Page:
Did the NTA seek permission or authorization to include data from the IRS' PDC study in the NTA's annual report? If no, did the IRS object to the NTA's discussion in her annual report? If yes, why did the IRS grant such permission?


Describe in detail the review and approval process for this study, including the "chain of command" and the titles of those in that chain of command.


Did the NTA seek permission or authorization to speak to the media about the IRS' PDC study? If yes, why did IRS permit the NTA to discuss this publicly but fail to provide the study to my staff? If no, what, if any, disciplinary action will be taken against the NTA?


As stated in the letter from last week, there are almost 200 jobs in small towns in both Iowa and New York that will be lost if the IRS PDC program is terminated. Given the current economic crisis, such a job loss should not be allowed to happen without good reason, particularly since such job loss might cause job loss in other states. Terminating the IRS PDC program prematurely, as happened in 1996, in the hopes that IRS will increase its collection staff is not a good enough reason.  It would seem that IRS should dedicate additional resources to those tasks which cannot be conducted by private contractors, such as examinations.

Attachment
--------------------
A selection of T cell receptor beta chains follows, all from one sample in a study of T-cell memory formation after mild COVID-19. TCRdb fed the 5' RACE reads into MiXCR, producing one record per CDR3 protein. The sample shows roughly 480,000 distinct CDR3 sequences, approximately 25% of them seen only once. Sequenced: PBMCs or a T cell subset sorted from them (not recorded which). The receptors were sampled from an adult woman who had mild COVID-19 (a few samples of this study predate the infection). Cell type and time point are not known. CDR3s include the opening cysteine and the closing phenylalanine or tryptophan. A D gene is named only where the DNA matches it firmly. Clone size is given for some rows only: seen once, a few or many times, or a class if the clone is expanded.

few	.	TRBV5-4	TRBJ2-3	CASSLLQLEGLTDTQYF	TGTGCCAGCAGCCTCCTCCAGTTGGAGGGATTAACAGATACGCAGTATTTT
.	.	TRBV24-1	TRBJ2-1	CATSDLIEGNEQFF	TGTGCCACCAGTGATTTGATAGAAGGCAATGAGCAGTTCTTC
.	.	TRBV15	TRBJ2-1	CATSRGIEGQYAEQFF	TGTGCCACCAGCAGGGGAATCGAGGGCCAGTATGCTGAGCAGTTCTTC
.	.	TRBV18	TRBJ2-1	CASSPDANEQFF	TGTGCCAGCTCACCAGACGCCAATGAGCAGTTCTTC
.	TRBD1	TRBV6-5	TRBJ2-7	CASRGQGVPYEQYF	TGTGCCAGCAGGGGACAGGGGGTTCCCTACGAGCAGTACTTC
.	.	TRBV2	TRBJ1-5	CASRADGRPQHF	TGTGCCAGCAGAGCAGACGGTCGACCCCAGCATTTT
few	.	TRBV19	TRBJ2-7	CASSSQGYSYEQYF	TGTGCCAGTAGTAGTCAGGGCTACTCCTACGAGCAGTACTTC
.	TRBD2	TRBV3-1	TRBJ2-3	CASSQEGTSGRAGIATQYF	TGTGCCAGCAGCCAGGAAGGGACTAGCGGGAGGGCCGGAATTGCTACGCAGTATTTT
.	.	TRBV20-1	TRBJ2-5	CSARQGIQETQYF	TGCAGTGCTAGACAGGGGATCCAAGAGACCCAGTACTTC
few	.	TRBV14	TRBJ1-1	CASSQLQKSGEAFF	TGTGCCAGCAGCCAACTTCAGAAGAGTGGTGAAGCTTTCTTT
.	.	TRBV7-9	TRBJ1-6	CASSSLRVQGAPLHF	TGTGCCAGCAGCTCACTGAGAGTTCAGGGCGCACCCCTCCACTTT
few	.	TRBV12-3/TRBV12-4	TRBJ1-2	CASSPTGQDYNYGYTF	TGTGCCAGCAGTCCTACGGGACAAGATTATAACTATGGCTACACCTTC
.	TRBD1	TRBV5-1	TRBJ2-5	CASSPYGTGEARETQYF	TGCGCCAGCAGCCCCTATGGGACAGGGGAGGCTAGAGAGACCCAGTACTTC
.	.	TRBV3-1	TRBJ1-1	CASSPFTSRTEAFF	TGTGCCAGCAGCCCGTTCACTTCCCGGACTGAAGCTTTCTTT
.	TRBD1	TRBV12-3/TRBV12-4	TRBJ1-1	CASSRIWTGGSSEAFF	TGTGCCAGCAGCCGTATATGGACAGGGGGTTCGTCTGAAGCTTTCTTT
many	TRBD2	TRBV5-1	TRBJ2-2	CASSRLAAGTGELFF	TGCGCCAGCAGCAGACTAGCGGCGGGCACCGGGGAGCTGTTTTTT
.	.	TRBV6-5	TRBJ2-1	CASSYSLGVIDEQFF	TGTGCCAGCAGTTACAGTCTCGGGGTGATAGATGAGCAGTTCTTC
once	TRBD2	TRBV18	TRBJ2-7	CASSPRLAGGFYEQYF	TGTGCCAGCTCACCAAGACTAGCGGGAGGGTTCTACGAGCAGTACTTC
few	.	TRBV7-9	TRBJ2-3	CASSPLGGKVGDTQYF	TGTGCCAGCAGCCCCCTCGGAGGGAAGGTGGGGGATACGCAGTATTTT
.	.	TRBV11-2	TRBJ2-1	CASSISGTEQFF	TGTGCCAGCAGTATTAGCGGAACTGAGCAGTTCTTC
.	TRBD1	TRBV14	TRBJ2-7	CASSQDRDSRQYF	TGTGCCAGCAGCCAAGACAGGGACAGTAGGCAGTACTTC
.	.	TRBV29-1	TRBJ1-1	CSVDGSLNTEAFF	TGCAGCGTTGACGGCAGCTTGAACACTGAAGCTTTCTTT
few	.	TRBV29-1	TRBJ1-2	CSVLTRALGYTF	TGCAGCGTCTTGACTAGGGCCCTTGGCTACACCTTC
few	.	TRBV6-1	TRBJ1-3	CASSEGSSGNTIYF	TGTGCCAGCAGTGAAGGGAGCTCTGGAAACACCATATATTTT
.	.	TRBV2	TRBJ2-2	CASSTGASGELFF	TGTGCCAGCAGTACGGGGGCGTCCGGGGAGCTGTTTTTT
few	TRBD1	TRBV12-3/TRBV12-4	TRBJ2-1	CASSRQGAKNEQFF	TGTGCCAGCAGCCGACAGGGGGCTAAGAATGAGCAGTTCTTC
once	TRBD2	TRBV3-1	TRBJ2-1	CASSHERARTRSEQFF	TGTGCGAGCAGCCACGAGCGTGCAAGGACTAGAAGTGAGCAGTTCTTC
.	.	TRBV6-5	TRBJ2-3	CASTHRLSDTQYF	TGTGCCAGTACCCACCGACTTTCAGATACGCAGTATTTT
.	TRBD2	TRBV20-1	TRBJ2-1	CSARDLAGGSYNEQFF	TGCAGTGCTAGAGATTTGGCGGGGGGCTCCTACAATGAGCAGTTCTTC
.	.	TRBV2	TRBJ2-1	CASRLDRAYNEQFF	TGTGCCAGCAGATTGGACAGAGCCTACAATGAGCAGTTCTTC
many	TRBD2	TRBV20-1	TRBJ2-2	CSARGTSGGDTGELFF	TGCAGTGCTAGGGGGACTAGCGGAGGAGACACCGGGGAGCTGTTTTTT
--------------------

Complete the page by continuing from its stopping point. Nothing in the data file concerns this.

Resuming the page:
Finally, I understand that the provision in the Omnibus appropriations bill currently being debated would prohibit IRS from using 2009 appropriations to administer the program. However, I hope that this alone will not cause you to terminate the program. The revenues retained by the IRS on the amounts collected by the PCAs should be sufficient to cover the costs of the program. If they are not, please explain why and explain why costs of administration cannot be reduced through reductions of personnel or travel expenses.


I understand in the next few days, if not today, that you will be making a decision on whether to continue to the program. I would appreciate a response to these questions as well as the questions posed last week before the decision is publicly announced. I would encourage you to meet with my staff before providing the responses so that you can be sure to answer all questions thoroughly.